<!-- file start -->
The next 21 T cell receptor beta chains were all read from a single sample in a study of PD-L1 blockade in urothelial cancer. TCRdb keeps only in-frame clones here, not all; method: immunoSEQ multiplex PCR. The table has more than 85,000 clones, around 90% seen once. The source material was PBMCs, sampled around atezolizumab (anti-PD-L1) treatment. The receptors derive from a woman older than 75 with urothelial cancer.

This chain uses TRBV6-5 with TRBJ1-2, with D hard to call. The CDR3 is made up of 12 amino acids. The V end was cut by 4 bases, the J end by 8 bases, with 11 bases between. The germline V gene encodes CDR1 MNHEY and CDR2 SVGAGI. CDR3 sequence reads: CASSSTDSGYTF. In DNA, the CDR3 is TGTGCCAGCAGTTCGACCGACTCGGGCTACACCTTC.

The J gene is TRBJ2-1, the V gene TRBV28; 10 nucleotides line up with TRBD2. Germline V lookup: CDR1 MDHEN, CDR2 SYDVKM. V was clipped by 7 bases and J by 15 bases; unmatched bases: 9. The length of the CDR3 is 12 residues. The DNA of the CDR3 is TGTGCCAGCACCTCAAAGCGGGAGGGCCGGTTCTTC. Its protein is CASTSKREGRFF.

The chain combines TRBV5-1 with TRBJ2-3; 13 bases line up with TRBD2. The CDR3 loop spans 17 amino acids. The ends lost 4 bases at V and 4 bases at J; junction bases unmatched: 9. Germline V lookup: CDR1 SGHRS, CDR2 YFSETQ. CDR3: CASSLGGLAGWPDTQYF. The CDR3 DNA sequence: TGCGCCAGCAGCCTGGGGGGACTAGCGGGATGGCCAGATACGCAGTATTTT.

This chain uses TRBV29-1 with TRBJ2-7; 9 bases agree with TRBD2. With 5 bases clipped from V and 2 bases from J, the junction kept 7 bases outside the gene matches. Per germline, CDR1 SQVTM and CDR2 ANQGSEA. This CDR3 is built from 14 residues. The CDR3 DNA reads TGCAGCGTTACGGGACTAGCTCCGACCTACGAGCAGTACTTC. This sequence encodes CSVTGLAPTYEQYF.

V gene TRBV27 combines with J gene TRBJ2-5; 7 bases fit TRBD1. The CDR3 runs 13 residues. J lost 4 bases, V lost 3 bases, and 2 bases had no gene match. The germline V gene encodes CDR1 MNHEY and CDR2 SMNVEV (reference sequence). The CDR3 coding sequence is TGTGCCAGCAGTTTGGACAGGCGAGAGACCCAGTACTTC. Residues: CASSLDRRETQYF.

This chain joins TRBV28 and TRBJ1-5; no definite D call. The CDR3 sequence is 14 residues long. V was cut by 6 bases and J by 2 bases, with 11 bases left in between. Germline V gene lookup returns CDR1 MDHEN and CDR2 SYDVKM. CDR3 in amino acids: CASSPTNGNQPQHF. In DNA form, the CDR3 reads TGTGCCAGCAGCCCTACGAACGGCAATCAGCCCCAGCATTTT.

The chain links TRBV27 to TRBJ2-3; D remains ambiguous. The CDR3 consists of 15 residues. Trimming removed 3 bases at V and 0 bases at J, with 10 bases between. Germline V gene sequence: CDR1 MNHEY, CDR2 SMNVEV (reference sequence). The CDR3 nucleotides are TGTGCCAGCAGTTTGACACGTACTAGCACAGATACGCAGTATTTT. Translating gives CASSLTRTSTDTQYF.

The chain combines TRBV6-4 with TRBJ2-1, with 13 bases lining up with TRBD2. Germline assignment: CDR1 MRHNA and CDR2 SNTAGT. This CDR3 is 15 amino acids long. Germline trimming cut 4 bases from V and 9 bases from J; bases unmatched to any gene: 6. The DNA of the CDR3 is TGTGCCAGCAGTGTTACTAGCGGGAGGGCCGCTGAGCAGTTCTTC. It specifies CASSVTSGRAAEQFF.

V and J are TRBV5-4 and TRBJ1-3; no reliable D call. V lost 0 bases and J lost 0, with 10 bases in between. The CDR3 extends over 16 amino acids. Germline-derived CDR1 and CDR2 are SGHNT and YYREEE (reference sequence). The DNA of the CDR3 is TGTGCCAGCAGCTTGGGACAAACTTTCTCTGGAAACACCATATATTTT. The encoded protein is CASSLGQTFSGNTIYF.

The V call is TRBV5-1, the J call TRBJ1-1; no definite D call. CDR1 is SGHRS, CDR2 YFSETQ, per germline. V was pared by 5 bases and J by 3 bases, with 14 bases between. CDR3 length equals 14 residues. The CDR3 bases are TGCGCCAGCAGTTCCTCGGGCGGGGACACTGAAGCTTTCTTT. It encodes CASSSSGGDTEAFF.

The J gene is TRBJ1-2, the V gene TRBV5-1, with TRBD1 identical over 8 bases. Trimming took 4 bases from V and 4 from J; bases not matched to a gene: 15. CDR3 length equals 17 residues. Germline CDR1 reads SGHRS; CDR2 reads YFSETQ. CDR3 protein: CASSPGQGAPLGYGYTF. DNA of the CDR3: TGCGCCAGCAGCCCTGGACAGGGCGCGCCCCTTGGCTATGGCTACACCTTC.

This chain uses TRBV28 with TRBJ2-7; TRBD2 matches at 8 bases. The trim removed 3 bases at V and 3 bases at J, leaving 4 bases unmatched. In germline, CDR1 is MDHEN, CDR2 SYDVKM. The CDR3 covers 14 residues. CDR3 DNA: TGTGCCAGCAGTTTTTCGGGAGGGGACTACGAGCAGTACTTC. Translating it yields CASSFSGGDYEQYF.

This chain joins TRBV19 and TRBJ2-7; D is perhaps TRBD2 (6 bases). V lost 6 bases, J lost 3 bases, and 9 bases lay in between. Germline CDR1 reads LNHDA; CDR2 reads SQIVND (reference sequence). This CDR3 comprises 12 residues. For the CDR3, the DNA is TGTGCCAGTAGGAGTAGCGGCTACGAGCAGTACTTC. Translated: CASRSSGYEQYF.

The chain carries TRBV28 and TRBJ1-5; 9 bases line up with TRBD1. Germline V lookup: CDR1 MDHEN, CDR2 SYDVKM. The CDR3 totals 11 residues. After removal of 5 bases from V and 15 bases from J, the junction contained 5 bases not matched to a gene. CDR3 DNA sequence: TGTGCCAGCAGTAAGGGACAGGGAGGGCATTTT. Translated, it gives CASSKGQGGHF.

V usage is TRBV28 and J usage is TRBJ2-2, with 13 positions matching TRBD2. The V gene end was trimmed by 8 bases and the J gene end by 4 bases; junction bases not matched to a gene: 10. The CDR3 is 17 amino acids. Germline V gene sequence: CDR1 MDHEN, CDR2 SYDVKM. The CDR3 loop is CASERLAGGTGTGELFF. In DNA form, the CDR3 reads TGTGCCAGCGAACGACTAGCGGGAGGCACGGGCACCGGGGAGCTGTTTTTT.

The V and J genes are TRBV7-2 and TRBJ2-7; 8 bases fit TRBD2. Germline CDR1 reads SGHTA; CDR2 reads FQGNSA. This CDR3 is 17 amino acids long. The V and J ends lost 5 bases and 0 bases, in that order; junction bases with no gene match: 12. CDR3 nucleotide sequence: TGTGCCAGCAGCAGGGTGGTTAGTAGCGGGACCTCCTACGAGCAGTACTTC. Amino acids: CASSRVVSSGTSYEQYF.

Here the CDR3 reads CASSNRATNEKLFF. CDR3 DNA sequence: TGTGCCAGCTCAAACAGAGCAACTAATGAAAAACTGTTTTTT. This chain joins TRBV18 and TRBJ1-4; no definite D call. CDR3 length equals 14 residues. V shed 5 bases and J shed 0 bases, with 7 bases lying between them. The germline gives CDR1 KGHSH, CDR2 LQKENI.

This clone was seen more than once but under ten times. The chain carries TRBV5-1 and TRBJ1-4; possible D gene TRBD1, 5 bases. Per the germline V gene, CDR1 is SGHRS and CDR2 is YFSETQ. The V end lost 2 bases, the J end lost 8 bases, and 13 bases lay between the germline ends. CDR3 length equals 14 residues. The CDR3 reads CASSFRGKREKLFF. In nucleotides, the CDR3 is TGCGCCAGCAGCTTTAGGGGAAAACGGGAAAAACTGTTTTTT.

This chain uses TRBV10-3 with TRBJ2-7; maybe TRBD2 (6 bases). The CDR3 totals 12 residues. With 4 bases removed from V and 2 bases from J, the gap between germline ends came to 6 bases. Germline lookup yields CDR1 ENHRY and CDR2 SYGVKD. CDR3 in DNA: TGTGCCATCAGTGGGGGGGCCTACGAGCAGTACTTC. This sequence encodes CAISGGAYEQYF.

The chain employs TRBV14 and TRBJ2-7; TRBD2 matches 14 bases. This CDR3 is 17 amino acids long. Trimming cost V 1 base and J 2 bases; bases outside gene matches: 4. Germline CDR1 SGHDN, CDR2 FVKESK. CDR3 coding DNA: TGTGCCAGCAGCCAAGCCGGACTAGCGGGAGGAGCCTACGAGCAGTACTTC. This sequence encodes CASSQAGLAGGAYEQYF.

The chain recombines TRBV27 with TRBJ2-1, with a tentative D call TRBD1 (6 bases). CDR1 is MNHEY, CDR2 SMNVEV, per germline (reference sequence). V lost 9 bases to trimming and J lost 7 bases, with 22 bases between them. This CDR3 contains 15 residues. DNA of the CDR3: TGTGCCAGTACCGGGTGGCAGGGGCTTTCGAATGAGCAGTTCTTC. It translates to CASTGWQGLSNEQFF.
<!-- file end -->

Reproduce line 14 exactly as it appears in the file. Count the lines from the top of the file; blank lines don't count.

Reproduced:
This chain joins TRBV19 and TRBJ2-7; D is perhaps TRBD2 (6 bases). V lost 6 bases, J lost 3 bases, and 9 bases lay in between. Germline CDR1 reads LNHDA; CDR2 reads SQIVND (reference sequence). This CDR3 comprises 12 residues. For the CDR3, the DNA is TGTGCCAGTAGGAGTAGCGGCTACGAGCAGTACTTC. Translated: CASRSSGYEQYF.